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affected, similar etiologic factors can be assumed, and variable forms of expression
can be identified. This property of within-family studies should be far more widely
applied in other domains of research designed to elucidate etiologic factors.
Although standardized methods for conducting family studies have been well
established, there are still remarkably few family studies that employ these study
principles, including (Weissman et al., 1986b):
(1) recruitment of a well-characterized homogeneous group of probands with a
particular disorder
(2) selection of a control group of individuals who are comparable to the affected
probands on all possible confounding factors except the disorder itself
(3) systematic enumeration of all living and deceased relatives according to the
degree of relationship to the probands and controls
(4) use of structured diagnostic interviews with relatives using predetermined
diagnostic criteria and reliable and valid diagnostic instruments
(5) maintenance of blindness with respect to the diagnostic status of the proband
in collecting diagnostic information from the relatives and formulating the
final diagnostic estimates
(6) collection of information regarding relatives unavailable for interview in a
standardized format from as many informants as possible
(7) inclusion of ancillary information to supplement interview and family history
(8) development of reliable procedures to integrate material from direct inter-
views, family history reports, and ancillary medical or psychiatric information
in deriving the diagnostic assignment of the probands and relatives
(9) application of sophisticated statistical techniques to control for confounding
variables and simultaneously adjust for length of observation of the relatives.
Recent developments in biostatistics now permit simultaneous estimation of
relative risk and familial clustering (Hedeker and Gibbons, 1996)

Review of empirical evidence
Although numerous family studies of both bipolar and MDD have been conducted
during the past 30 years, it is remarkable that only four family studies of bipolar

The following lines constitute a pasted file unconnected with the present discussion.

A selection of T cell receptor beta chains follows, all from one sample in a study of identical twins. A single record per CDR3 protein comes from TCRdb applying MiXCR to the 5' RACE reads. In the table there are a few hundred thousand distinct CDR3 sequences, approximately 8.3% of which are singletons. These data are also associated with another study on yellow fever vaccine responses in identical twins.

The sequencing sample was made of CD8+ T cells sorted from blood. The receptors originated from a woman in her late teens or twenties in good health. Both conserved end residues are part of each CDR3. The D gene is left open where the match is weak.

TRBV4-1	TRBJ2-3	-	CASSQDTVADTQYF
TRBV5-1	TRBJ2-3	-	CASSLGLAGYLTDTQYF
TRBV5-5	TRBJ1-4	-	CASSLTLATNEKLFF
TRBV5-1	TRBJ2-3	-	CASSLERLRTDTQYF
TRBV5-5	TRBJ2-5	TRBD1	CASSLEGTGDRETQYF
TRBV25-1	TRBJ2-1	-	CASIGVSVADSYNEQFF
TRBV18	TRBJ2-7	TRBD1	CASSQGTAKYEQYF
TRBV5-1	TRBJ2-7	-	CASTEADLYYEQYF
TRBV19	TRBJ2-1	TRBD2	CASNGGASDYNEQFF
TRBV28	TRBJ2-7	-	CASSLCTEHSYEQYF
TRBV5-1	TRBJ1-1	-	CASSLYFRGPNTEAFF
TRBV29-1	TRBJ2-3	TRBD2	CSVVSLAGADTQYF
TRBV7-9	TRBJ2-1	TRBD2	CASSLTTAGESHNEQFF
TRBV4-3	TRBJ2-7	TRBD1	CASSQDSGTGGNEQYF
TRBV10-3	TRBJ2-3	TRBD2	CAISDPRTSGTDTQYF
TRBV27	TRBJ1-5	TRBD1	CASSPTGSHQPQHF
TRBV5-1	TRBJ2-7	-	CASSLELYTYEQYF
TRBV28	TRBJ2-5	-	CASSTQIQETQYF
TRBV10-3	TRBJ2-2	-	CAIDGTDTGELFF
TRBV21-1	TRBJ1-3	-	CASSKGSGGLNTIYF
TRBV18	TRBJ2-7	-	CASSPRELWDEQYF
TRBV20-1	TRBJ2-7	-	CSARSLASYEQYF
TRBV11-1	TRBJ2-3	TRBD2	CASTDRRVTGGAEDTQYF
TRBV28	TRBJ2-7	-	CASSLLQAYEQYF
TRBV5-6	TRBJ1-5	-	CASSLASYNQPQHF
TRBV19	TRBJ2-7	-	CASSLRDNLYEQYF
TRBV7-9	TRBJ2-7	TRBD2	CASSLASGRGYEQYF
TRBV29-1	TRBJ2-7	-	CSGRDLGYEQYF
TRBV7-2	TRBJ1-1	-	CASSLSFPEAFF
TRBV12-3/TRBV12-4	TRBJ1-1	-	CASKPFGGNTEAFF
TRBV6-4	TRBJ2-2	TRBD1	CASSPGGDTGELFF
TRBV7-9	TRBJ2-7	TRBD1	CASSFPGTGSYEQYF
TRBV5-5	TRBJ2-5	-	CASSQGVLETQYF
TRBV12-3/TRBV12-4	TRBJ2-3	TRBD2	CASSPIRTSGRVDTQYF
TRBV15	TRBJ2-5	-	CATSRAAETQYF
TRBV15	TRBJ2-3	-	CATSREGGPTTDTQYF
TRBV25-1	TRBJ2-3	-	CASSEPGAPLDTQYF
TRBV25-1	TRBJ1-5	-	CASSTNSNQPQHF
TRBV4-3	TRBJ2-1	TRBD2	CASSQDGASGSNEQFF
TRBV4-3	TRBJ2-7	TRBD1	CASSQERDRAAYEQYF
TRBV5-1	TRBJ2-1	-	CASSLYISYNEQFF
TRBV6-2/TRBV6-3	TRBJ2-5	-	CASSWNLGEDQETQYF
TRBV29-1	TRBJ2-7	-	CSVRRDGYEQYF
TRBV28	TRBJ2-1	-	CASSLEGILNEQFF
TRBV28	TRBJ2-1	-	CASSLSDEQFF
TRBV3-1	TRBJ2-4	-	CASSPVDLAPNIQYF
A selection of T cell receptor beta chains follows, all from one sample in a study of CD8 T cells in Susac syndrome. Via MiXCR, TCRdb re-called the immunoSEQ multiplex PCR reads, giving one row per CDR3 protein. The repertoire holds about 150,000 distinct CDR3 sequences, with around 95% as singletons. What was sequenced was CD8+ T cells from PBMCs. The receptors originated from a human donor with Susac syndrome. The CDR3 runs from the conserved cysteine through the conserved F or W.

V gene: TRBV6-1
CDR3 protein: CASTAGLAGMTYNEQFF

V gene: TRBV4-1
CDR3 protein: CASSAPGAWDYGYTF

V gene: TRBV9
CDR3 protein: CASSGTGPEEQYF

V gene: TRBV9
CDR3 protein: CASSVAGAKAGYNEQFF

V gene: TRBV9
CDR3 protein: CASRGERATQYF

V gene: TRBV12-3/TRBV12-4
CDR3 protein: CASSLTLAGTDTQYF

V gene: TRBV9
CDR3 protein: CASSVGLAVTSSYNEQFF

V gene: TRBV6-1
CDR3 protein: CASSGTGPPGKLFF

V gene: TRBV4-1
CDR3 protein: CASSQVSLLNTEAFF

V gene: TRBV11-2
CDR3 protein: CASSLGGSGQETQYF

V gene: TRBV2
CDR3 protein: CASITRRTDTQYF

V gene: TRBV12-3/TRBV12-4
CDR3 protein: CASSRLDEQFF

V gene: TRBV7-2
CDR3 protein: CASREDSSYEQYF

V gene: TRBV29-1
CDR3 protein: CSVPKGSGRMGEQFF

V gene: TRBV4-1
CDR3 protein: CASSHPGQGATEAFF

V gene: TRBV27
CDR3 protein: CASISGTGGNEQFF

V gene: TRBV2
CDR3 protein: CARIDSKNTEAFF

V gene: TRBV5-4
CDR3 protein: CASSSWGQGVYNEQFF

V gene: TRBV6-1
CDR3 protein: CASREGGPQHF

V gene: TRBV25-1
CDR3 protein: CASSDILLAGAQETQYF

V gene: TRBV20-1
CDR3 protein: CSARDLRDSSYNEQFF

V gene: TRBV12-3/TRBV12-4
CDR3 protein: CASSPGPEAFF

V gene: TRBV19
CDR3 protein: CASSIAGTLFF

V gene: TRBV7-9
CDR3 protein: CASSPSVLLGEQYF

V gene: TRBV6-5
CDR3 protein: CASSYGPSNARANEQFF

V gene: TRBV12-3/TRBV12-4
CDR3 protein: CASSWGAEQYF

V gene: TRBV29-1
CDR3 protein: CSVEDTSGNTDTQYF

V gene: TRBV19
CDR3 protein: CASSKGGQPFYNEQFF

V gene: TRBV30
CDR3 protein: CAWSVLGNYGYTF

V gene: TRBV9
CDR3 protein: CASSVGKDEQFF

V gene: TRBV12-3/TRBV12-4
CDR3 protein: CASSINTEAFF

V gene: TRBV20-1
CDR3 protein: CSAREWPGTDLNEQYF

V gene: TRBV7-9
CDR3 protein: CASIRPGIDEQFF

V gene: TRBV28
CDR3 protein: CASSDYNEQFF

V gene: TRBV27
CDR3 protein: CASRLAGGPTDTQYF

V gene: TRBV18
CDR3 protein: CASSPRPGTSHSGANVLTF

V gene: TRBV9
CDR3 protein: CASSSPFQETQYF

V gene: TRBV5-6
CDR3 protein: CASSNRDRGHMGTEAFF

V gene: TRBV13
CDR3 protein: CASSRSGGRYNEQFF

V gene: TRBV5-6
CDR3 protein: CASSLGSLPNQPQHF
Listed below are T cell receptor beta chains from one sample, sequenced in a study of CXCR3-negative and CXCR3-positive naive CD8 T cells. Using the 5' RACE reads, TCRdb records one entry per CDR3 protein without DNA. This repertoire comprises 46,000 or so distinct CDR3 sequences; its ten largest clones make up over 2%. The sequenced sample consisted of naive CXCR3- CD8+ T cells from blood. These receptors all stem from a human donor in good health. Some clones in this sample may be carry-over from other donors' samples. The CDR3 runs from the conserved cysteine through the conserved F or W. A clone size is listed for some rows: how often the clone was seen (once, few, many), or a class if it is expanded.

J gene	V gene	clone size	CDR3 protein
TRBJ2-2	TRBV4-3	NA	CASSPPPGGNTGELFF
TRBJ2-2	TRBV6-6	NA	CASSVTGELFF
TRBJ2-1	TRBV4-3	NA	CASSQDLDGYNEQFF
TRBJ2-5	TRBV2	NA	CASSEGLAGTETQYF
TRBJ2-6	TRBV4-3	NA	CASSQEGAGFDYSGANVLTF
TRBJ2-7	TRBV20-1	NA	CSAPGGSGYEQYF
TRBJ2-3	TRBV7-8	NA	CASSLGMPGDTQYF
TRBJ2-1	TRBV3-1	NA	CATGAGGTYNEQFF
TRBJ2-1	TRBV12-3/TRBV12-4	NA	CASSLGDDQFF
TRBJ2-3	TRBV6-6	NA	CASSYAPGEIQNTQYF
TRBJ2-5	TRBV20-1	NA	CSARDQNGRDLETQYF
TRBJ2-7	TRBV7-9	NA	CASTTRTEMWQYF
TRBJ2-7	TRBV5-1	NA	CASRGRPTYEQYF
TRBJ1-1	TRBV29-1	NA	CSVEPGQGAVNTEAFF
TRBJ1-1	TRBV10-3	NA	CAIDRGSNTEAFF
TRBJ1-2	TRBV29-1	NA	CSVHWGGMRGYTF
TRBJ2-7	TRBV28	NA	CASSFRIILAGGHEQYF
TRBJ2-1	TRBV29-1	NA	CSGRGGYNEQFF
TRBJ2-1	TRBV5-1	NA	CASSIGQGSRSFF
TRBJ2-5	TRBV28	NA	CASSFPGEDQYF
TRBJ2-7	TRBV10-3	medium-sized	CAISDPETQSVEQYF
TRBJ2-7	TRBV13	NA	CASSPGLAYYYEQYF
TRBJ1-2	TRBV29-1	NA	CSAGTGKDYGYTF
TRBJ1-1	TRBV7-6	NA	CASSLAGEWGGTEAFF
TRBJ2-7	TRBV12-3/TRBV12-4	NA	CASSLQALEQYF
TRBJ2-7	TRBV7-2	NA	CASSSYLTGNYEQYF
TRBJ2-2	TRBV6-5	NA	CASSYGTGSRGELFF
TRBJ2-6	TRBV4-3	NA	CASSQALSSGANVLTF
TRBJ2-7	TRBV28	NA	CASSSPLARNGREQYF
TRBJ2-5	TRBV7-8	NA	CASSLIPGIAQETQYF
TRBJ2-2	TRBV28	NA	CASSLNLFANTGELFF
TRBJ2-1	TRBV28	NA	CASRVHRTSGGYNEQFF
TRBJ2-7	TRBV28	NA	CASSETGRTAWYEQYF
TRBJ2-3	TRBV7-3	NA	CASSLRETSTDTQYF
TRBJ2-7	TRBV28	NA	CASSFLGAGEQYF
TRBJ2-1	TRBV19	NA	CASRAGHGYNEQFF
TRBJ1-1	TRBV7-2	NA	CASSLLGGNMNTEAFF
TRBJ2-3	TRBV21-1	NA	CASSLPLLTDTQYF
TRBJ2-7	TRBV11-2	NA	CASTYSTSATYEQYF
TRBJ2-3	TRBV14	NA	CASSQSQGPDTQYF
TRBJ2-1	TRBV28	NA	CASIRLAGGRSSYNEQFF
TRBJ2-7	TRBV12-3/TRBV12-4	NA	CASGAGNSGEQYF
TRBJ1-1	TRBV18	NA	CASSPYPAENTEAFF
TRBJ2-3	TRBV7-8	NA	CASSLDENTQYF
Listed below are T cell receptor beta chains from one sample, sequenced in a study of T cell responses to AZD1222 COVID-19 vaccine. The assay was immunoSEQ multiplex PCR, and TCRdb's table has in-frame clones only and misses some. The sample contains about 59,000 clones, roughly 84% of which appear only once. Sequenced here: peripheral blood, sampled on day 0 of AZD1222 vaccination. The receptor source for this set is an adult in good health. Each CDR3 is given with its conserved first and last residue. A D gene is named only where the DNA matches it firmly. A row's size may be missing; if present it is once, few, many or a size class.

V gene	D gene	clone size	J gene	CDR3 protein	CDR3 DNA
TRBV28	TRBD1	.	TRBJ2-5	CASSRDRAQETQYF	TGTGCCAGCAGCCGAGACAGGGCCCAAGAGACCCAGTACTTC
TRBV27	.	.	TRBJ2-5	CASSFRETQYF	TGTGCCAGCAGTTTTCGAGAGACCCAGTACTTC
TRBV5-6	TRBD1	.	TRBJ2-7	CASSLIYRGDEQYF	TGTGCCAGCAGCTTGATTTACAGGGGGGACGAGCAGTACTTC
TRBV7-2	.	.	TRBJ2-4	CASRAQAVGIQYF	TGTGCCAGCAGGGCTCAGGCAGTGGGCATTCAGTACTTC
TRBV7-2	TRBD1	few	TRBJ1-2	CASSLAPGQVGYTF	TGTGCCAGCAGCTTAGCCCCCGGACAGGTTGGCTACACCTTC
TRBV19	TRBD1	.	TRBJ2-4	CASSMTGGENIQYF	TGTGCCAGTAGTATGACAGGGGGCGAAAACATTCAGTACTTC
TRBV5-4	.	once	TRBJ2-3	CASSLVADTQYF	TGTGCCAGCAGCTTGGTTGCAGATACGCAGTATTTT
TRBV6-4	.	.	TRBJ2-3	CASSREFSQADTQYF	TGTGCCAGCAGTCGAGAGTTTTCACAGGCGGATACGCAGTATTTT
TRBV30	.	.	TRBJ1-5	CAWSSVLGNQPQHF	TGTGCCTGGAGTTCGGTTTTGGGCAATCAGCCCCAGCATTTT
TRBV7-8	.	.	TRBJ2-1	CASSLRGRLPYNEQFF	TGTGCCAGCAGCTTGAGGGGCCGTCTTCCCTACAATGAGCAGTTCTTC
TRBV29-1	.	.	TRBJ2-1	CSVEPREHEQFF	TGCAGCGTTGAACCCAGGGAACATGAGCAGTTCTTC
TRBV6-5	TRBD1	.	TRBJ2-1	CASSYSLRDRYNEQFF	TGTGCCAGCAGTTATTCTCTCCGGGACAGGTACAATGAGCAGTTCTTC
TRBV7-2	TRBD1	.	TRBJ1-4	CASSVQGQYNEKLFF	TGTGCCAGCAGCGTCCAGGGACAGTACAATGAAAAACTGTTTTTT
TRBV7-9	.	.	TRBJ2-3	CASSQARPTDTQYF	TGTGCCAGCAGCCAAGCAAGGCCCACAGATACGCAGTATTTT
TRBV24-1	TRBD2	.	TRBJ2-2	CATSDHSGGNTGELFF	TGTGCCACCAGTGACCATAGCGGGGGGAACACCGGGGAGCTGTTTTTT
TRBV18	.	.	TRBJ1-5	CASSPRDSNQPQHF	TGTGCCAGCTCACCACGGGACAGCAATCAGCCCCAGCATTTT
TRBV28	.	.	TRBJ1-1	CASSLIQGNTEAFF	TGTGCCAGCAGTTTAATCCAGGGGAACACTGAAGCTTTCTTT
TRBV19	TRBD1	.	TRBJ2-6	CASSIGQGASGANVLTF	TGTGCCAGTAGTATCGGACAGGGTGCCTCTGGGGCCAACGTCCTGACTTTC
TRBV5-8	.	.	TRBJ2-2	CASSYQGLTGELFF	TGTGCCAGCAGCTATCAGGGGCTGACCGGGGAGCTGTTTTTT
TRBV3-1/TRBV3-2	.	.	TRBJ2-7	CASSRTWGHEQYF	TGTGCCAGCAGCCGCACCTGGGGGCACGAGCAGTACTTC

disorder and five studies of MDD meet the above-cited standards of family study
280 K. Merikangas and K. Yu

methodology including inclusion of control probands and relatives, application of
standardized diagnostic criteria with structured diagnostic instruments, and
blindness with respect to the diagnosis of the probands.
Table 13.1 presents a summary of controlled family studies of probands with
bipolar disorder and MDD. The weighted average risk ratio (comparing the
prevalence of mood disorders among relatives of cases compared to those of
controls) for bipolar disorder among relatives of bipolar probands is 10.3, whereas
the average risk ratio of MDD among relatives of bipolar probands compared to
those of controls is 3.2. This indicates a very high magnitude of familial aggrega-
tion of bipolar disorder, similar to that found for many of the major diseases for
which the genetic basis has been identified. In contrast, the average risk ratio for
MDD among relatives of probands with MDD compared to those of controls was
3.6, indicating only a moderate influence of familial aggregation on non-bipolar
mood disorders. Although sex, age, birth cohort, and socioeconomic status are
differentially associated with MDD (greater risk among females, later birth
cohorts, lower socioeconomic status), there is no evidence that they moderate
the familial recurrence risk of mood disorders (Weissman et al., 1986a; Tsuang and
Faraone, 1990).
Studies of offspring of mood-disorder probands have contributed substantial
information on developmental influences in the expression of mood disorders
among youth. The high-risk studies on bipolar disorder have revealed an increased
risk of mood disorders among offspring of parents with bipolar illness (Decina
et al., 1983; Klein et al., 1986; Radke-Yarrow, 1998). There is now a growing body
of research of the developmental manifestations of bipolar disorder, and several
high-risk studies of bipolar disorder are under way.
In contrast to bipolar disorder, there are far more high-risk studies of MDD,
some of which have now been extended to three generations (Weissman et al.,
1997; Warner et al., 1999). Although there is a consistent association between
mood disorders among parents and offspring (Downey and Coyne, 1990), nearly
all show a lack of familial specificity of mood disorders since the prevalence of
anxiety and behavioral disorders are often equally elevated (Weissman et al.,
1984a; Merikangas and Angst, 1995; Harrington et al., 1997; Rende et al., 1999).
A review of comorbidity of anxiety and depression by Brady and Kendall (1992)
suggests that anxiety and depression may be part of a developmental sequence in
which anxiety is expressed earlier in life than depression.
With respect to subtypes of bipolar disorder, studies of the familial specificity of
the bipolar I“II distinction have yielded inconclusive results. Whereas some
studies suggest a continuum from bipolar I to bipolar II to major depression
based on familial overlap (Gershon et al., 1986; McMahon et al., 1995), others
demonstrate that bipolar II disorder constitutes an independent mood-disorder